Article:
First Visit: October 2012
Number of Times Visited: 1
Cities Visited: Lima, Puerto Maldonado, Cusco, Aguas Calientes, Puno
Peru is probably the most geographically diverse country I have visited, at least for such a small land area (1.3 Million square kilometers). From the coastal region to the sweltering Amazon Jungle and up to the chilly Andean Highlands, you can see and experience it all in Peru, all within a few short flights.
Favorite Memory: Walking through the Sun Gate and arriving at the fabled ruins of Machu Picchu. We did the four day, three night trek along the ancient Inca Trail to get to Machu Picchu, and it was very satisfying to arrive at the site and take it in from such a vantage point. I had caught a stomach bug the day before, so I was also rather relieved to be back at civilization. We spent two days touring the ruins and it was definitely worth it, especially the climb up Huayna Picchu.
- Enjoying an afternoon lunch in Larcomar, a shoping/dining area set on some cliffs overlooking the coast in the Miraflores district of Lima. We had lunch at a table with a view of the ocean below which was really cool. There are lots of people who hang glide and parasail along the cliffs, which was fun to watch.
- Touring the ruins of Huaca Pucllana, which is an ancient clay pyramid right in the middle of Miraflores. It is in varying states of decay, but a lot of the original structure is there, and you can walk through it and see some very old ruins.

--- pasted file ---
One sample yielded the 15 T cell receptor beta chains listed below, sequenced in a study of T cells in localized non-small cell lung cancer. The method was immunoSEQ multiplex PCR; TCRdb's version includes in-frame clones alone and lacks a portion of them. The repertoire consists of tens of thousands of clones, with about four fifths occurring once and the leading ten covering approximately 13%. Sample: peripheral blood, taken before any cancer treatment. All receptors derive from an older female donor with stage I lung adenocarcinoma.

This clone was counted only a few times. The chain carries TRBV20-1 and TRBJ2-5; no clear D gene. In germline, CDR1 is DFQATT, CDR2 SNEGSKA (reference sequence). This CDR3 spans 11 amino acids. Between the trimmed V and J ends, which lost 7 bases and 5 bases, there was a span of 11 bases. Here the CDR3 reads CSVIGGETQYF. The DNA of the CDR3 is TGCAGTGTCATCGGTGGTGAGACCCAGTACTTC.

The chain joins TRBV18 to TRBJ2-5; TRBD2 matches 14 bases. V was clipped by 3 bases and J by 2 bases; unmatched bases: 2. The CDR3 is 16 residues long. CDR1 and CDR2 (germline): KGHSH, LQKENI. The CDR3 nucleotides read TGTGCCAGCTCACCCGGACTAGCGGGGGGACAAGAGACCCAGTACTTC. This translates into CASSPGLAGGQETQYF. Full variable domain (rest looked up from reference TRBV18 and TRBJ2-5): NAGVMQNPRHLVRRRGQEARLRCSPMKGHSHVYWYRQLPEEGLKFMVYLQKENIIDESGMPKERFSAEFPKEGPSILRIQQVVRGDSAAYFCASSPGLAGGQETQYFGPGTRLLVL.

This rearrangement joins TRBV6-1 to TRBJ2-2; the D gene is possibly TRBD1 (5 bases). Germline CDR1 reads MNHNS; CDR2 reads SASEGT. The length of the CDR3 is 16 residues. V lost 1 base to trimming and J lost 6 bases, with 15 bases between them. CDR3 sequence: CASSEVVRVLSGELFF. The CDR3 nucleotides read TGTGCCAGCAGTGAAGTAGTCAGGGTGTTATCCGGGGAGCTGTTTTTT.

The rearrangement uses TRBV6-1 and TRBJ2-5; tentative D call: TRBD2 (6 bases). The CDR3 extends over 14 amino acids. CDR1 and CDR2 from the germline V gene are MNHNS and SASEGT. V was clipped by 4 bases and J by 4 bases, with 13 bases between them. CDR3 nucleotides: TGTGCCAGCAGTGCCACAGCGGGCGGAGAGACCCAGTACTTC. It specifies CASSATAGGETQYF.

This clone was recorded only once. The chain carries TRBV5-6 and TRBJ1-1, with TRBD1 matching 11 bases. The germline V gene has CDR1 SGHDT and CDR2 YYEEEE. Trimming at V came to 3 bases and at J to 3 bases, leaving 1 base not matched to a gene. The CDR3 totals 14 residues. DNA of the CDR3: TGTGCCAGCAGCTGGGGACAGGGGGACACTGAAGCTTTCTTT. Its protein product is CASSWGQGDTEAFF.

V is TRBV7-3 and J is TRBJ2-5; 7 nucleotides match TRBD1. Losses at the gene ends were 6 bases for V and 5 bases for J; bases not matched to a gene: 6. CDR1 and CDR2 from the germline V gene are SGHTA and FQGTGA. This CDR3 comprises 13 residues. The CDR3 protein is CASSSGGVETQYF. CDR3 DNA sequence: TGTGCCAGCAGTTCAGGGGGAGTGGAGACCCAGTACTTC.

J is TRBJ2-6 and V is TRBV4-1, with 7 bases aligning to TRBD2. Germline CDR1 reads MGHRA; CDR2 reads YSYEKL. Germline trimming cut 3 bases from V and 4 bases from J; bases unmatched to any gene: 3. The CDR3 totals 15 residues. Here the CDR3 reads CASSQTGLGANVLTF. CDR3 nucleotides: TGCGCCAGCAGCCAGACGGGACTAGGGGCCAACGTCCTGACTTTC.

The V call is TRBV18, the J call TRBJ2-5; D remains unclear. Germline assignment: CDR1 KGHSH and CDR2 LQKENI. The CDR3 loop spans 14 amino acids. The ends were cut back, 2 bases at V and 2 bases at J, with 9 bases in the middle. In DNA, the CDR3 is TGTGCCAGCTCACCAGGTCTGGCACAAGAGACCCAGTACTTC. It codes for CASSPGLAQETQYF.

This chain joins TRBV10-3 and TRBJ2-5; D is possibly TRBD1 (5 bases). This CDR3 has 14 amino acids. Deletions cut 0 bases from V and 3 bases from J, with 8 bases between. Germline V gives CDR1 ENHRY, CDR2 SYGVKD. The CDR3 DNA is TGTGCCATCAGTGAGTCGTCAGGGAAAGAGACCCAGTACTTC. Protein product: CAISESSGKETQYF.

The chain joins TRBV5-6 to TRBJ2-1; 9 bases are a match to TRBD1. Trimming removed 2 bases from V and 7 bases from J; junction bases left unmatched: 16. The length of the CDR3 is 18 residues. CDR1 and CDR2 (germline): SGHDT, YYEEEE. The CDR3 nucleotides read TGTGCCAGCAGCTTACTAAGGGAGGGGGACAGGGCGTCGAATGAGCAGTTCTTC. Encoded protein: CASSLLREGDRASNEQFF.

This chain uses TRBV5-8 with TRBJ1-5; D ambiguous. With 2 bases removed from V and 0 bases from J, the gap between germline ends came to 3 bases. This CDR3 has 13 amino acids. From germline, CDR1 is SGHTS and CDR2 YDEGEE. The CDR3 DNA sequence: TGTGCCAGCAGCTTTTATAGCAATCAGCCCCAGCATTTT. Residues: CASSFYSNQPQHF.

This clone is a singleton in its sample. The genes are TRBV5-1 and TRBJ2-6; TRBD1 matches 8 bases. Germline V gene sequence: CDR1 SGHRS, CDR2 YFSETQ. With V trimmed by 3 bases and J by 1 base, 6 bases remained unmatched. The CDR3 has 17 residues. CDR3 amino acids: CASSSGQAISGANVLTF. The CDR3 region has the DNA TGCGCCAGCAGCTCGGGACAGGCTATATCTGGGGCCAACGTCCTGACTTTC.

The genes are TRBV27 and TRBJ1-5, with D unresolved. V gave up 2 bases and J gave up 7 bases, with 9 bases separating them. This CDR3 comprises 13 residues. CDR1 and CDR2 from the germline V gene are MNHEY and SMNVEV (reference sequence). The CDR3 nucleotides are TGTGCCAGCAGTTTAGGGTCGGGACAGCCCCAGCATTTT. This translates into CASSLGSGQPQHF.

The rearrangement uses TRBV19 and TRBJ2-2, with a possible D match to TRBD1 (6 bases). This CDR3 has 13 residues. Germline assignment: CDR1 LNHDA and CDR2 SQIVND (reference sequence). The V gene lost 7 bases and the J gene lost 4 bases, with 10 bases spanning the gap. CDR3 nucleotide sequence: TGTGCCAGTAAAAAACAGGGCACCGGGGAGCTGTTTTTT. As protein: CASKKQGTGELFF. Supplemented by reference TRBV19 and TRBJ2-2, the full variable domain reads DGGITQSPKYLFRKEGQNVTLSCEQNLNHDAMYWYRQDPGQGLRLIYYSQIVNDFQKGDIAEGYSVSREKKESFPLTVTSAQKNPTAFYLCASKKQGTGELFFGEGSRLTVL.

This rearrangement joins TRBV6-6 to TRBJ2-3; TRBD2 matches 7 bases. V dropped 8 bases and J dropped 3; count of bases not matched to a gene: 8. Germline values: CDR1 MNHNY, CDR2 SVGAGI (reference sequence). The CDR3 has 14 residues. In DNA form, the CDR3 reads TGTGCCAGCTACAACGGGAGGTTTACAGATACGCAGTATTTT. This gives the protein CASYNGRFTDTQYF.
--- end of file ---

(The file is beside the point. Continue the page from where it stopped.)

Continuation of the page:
- We spent three nights at an Amazon Jungle lodge just outside of Puerto Maldonado called the Sandoval Lake Lodge. I’ve never sweat so much in my life, but the wildlife we saw in the lake and in the jungle was incredible. From giant Caimans, to small monkeys and colourful birds to tarantulas, we saw a lot!
- Sacsayhuaman is a large Incan site just above Cuzco which is a must see I would say. The structures were made of giant boulders, with many larger than small cars, all carefully carved to fit perfectly together. It is just amazing to see what the Incans did centuries ago, all with human/animal power, and this is a perfect display. Plus it is extremely well preserved.
- At about 3,800m (12,500 feet), Lake Titicaca is the highest, commercially navigable body of water in the world, and it straddles the border of Peru and Bolivia. We did a one day boat cruise on the lake, which was awesome and let us see the highlights which included:
Uros Islands – Are floating islands made of reeds. The locals still live on the islands without any electricity or running water, or many other modern amenities. It is pretty touristy for sure as they live off of selling their wares to tourists, but it is still really cool to see.
Isla Taquile – Is an island in the lake where the locals still live a pretty traditional lifestyle. To me the scenery felt very Mediterranean, even though it was at such a high altitude. The locals run on a collectivism system and are very friendly I found. Just a cool cultural experience.